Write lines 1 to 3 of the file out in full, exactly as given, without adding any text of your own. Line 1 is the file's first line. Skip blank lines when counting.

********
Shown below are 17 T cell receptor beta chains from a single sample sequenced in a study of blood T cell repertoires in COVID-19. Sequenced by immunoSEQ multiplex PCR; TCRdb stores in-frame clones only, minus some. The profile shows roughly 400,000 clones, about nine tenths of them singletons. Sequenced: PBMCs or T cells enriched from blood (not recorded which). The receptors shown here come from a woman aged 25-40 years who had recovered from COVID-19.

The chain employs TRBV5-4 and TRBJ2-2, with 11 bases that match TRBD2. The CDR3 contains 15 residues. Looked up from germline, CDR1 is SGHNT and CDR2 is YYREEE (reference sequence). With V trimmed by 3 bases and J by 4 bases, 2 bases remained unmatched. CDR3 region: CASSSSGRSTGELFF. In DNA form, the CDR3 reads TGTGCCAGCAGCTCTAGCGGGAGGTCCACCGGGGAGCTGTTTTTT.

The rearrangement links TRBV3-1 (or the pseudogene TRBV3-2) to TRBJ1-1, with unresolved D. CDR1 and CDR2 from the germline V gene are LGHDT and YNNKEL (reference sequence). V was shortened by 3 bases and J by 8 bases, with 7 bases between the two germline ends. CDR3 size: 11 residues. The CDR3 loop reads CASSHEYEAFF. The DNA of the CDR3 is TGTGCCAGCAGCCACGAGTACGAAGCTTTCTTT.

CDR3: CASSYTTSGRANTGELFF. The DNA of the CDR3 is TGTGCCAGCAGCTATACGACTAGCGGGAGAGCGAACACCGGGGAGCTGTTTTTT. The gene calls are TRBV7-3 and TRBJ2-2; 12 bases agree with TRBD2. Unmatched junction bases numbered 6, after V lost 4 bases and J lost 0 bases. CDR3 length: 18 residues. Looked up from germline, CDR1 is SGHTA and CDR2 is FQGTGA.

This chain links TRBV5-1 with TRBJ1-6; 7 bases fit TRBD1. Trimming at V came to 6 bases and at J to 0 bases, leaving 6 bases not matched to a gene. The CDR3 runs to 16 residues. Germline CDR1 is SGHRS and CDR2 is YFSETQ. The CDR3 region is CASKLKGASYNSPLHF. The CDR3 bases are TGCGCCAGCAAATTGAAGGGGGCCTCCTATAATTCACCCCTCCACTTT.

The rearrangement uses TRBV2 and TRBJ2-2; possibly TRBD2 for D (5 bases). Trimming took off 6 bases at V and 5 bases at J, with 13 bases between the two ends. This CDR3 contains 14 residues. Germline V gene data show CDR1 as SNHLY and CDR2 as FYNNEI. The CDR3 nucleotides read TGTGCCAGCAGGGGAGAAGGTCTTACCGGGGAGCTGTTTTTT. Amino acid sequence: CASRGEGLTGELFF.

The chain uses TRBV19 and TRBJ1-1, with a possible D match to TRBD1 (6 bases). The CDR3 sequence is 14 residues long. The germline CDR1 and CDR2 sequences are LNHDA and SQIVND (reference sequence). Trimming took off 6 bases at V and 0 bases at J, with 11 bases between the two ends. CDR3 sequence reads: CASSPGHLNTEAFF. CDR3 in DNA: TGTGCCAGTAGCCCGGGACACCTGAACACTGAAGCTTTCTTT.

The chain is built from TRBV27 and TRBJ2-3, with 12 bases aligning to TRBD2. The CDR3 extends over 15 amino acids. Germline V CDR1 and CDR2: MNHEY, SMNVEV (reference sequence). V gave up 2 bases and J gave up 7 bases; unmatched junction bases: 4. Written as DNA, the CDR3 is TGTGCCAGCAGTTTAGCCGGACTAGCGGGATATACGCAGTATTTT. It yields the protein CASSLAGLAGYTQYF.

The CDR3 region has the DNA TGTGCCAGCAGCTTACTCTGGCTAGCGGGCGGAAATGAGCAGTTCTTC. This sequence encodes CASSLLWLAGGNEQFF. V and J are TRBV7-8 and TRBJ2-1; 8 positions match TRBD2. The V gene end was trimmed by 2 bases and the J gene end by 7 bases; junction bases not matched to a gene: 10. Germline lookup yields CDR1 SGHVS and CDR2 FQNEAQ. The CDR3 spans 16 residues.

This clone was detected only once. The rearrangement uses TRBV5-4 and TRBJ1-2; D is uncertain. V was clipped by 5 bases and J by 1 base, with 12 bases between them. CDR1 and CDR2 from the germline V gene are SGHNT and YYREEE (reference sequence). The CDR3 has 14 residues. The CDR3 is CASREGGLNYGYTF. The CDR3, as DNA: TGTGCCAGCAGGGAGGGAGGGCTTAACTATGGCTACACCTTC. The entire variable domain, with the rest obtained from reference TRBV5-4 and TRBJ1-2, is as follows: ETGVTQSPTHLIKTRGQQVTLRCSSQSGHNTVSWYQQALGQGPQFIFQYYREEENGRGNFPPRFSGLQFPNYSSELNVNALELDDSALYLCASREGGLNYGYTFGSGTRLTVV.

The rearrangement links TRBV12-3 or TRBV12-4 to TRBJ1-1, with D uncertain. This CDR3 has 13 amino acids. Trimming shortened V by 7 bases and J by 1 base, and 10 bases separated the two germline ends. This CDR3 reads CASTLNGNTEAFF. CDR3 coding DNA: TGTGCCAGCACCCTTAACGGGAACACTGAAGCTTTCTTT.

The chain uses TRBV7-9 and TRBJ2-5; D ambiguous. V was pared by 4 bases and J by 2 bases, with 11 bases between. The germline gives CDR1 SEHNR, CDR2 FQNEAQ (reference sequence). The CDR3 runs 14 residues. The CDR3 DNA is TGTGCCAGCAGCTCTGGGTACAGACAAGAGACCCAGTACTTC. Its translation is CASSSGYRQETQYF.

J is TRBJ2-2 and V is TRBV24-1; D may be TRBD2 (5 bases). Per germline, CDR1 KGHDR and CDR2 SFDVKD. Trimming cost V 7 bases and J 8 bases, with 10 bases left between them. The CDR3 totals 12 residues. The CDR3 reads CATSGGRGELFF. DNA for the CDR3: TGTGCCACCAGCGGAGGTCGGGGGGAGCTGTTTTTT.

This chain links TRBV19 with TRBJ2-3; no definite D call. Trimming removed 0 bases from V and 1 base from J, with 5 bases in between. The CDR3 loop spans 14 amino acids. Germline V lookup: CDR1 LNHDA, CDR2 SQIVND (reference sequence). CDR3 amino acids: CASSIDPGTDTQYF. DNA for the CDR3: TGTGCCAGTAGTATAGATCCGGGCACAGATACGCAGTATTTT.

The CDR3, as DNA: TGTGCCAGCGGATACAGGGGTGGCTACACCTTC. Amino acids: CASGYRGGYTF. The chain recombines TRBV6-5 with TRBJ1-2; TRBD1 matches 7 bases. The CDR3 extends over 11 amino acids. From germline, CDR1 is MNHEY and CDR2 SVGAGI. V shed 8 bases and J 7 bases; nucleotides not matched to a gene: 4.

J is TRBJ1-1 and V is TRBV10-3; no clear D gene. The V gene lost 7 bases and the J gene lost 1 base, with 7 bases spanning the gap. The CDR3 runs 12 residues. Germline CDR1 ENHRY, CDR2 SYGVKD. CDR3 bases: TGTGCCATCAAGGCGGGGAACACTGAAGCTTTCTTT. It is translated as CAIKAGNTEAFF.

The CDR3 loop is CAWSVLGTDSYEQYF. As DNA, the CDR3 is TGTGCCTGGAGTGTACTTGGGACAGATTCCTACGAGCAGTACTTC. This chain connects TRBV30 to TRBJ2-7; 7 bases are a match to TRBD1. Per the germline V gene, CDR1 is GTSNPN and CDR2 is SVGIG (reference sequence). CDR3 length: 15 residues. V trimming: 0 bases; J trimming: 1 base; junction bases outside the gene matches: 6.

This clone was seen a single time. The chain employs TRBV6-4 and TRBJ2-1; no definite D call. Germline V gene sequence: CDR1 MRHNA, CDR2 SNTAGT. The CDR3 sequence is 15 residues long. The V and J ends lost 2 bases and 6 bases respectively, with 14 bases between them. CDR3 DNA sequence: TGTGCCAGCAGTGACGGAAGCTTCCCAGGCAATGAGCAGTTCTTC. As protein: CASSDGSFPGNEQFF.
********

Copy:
Shown below are 17 T cell receptor beta chains from a single sample sequenced in a study of blood T cell repertoires in COVID-19. Sequenced by immunoSEQ multiplex PCR; TCRdb stores in-frame clones only, minus some. The profile shows roughly 400,000 clones, about nine tenths of them singletons. Sequenced: PBMCs or T cells enriched from blood (not recorded which). The receptors shown here come from a woman aged 25-40 years who had recovered from COVID-19.

The chain employs TRBV5-4 and TRBJ2-2, with 11 bases that match TRBD2. The CDR3 contains 15 residues. Looked up from germline, CDR1 is SGHNT and CDR2 is YYREEE (reference sequence). With V trimmed by 3 bases and J by 4 bases, 2 bases remained unmatched. CDR3 region: CASSSSGRSTGELFF. In DNA form, the CDR3 reads TGTGCCAGCAGCTCTAGCGGGAGGTCCACCGGGGAGCTGTTTTTT.

The rearrangement links TRBV3-1 (or the pseudogene TRBV3-2) to TRBJ1-1, with unresolved D. CDR1 and CDR2 from the germline V gene are LGHDT and YNNKEL (reference sequence). V was shortened by 3 bases and J by 8 bases, with 7 bases between the two germline ends. CDR3 size: 11 residues. The CDR3 loop reads CASSHEYEAFF. The DNA of the CDR3 is TGTGCCAGCAGCCACGAGTACGAAGCTTTCTTT.